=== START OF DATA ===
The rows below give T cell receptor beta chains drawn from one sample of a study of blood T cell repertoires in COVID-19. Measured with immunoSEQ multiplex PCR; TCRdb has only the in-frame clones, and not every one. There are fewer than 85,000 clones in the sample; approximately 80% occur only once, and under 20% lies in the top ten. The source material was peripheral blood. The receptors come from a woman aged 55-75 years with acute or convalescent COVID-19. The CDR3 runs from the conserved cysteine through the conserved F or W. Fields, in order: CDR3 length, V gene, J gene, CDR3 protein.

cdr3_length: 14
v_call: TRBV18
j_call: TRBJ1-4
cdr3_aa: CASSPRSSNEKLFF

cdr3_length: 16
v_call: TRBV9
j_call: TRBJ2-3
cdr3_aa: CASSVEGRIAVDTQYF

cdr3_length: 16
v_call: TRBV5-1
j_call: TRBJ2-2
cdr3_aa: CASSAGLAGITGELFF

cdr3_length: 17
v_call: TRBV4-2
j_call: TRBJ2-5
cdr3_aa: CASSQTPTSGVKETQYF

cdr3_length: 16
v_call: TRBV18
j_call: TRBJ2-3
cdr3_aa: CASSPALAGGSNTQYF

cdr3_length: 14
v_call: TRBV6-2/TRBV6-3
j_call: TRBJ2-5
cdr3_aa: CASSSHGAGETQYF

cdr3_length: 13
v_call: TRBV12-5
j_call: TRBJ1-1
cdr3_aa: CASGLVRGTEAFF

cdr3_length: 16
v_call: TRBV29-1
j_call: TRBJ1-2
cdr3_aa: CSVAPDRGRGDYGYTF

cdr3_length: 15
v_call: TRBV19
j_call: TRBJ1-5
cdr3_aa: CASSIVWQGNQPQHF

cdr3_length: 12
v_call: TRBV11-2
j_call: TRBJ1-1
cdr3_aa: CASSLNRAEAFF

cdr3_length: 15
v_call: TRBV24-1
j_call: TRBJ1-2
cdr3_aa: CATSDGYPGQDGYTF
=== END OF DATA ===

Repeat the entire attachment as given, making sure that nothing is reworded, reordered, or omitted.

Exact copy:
The rows below give T cell receptor beta chains drawn from one sample of a study of blood T cell repertoires in COVID-19. Measured with immunoSEQ multiplex PCR; TCRdb has only the in-frame clones, and not every one. There are fewer than 85,000 clones in the sample; approximately 80% occur only once, and under 20% lies in the top ten. The source material was peripheral blood. The receptors come from a woman aged 55-75 years with acute or convalescent COVID-19. The CDR3 runs from the conserved cysteine through the conserved F or W. Fields, in order: CDR3 length, V gene, J gene, CDR3 protein.

cdr3_length: 14
v_call: TRBV18
j_call: TRBJ1-4
cdr3_aa: CASSPRSSNEKLFF

cdr3_length: 16
v_call: TRBV9
j_call: TRBJ2-3
cdr3_aa: CASSVEGRIAVDTQYF

cdr3_length: 16
v_call: TRBV5-1
j_call: TRBJ2-2
cdr3_aa: CASSAGLAGITGELFF

cdr3_length: 17
v_call: TRBV4-2
j_call: TRBJ2-5
cdr3_aa: CASSQTPTSGVKETQYF

cdr3_length: 16
v_call: TRBV18
j_call: TRBJ2-3
cdr3_aa: CASSPALAGGSNTQYF

cdr3_length: 14
v_call: TRBV6-2/TRBV6-3
j_call: TRBJ2-5
cdr3_aa: CASSSHGAGETQYF

cdr3_length: 13
v_call: TRBV12-5
j_call: TRBJ1-1
cdr3_aa: CASGLVRGTEAFF

cdr3_length: 16
v_call: TRBV29-1
j_call: TRBJ1-2
cdr3_aa: CSVAPDRGRGDYGYTF

cdr3_length: 15
v_call: TRBV19
j_call: TRBJ1-5
cdr3_aa: CASSIVWQGNQPQHF

cdr3_length: 12
v_call: TRBV11-2
j_call: TRBJ1-1
cdr3_aa: CASSLNRAEAFF

cdr3_length: 15
v_call: TRBV24-1
j_call: TRBJ1-2
cdr3_aa: CATSDGYPGQDGYTF